Blood test – a blood test may be ordered to determine whether waste substances are being adequately filtered out. If levels of urea and creatinine are persistently high, the doctor will most likely diagnose end-stage kidney disease.
Urine test – a urine test helps find out whether there is either blood or protein in the urine.
Kidney scans – kidney scans may include a magnetic resonance imaging (MRI) scan, computed tomography (CT) scan, or an ultrasound scan. The aim is to determine whether there are any blockages in the urine flow. These scans can also reveal the size and shape of the kidneys – in advanced stages of kidney disease the kidneys are smaller and have an uneven shape.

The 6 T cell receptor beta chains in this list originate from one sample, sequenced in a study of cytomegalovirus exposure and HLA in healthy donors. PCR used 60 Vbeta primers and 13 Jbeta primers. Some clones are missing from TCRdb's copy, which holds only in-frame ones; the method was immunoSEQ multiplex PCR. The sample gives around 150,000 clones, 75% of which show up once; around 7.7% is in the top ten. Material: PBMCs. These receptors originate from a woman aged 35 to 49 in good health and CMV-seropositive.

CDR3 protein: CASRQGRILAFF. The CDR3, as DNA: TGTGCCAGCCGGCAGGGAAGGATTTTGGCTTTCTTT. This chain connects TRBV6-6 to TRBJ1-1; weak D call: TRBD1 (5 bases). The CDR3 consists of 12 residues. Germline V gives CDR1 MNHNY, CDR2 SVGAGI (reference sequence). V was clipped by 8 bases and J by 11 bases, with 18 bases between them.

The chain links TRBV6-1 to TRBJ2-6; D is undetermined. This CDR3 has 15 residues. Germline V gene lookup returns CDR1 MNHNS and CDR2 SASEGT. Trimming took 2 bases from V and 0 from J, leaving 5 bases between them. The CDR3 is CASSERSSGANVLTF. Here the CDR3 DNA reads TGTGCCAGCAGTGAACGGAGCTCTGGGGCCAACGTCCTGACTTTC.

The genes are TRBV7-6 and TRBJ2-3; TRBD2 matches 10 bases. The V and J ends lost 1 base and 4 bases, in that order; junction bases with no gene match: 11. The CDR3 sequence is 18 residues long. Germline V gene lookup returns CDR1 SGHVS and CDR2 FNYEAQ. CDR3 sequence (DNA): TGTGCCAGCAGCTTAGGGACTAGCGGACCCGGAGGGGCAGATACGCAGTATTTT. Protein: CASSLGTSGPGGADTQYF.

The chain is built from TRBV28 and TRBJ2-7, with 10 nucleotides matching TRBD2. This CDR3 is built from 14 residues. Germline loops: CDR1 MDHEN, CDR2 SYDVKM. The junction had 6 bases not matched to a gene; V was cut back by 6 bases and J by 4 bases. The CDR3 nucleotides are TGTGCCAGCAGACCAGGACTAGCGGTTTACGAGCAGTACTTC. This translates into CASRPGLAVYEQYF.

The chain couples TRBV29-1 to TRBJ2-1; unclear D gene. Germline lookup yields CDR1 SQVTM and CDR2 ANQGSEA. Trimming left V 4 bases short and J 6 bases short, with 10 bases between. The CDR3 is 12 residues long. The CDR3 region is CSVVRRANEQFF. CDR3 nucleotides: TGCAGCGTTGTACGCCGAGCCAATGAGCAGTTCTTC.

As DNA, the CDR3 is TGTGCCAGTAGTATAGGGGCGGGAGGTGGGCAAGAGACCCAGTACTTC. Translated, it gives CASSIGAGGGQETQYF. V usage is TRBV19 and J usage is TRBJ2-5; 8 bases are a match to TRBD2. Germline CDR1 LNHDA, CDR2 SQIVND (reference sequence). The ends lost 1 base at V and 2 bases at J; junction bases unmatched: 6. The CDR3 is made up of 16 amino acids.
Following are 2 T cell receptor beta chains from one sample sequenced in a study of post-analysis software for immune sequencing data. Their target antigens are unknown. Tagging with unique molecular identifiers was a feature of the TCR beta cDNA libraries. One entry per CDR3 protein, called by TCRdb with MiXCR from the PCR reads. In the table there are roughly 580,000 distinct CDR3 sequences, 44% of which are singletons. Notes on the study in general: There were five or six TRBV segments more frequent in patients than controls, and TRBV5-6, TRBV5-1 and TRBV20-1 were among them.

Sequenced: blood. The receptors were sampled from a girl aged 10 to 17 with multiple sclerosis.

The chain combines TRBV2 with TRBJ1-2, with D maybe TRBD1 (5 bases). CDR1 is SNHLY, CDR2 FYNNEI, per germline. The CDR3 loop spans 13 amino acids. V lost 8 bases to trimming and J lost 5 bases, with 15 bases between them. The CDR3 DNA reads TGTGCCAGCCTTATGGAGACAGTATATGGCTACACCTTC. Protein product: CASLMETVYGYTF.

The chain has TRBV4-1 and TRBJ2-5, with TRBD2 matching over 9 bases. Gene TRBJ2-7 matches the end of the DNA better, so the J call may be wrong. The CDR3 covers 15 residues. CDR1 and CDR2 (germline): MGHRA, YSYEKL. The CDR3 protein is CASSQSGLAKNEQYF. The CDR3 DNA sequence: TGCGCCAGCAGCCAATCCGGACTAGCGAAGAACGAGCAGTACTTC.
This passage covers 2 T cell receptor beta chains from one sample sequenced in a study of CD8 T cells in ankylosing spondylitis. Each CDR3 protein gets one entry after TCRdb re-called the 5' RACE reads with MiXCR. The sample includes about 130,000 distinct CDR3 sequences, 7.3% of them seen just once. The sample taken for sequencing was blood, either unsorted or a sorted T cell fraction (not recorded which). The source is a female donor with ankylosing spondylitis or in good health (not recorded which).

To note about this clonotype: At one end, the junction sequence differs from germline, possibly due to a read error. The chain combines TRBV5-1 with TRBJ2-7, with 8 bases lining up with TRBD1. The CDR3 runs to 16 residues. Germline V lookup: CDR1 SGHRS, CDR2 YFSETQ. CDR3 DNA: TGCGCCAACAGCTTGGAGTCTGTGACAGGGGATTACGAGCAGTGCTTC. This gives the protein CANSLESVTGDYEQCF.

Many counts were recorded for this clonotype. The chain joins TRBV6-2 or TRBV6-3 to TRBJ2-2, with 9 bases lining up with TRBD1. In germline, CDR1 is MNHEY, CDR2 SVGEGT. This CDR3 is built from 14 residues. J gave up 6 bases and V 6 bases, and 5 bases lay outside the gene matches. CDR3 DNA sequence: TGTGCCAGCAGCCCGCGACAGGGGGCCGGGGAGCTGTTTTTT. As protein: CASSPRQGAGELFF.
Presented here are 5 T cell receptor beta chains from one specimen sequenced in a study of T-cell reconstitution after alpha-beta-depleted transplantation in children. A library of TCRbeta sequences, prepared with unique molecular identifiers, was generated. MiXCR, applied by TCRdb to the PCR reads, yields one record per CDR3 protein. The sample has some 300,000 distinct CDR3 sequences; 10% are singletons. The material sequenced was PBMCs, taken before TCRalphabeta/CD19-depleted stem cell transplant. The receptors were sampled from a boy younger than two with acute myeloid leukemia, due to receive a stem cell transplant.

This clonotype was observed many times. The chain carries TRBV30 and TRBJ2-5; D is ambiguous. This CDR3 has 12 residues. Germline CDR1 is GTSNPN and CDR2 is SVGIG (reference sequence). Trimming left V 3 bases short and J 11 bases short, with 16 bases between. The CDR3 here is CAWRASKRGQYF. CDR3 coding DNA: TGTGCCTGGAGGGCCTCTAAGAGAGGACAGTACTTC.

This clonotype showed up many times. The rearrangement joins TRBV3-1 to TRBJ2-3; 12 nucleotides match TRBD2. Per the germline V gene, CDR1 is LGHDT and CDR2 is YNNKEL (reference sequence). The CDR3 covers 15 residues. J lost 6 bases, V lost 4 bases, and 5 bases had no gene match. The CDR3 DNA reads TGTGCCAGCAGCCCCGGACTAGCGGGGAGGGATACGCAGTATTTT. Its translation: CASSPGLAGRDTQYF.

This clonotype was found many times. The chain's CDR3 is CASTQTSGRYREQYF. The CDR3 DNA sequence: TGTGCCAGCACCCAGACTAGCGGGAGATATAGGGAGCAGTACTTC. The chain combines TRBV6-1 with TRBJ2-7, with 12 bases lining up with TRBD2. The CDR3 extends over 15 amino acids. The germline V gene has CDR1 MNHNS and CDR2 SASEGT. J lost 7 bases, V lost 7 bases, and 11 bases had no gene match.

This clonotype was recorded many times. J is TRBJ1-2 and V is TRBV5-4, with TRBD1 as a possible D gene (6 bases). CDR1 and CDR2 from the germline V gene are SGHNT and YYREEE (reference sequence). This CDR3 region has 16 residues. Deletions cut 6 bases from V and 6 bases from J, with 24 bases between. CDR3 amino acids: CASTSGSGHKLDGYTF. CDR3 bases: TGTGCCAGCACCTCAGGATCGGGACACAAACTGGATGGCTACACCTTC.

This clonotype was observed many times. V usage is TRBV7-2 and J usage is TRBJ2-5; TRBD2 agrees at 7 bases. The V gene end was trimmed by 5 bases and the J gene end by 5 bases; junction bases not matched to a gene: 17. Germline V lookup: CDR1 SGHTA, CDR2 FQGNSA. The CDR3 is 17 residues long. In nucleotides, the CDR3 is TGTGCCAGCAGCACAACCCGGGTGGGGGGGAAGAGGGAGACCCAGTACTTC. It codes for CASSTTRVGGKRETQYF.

Kidney biopsy – a small sample of kidney tissue is extracted and examined for cell damage. An analysis of kidney tissue makes it easier to make a precise diagnosis of kidney disease.
Chest X-ray – The aim of this test is to check for pulmonary edema (fluid retained in the lungs).
Glomerular filtration rate (GFR) – GFR is a test that measures the glomerular filtration rate – it compares the levels of waste products in the patient’s blood and urine. GFR measures how many milliliters of waste the kidneys can filter per minute. The kidneys of healthy individuals can typically filter over 90 ml per minute.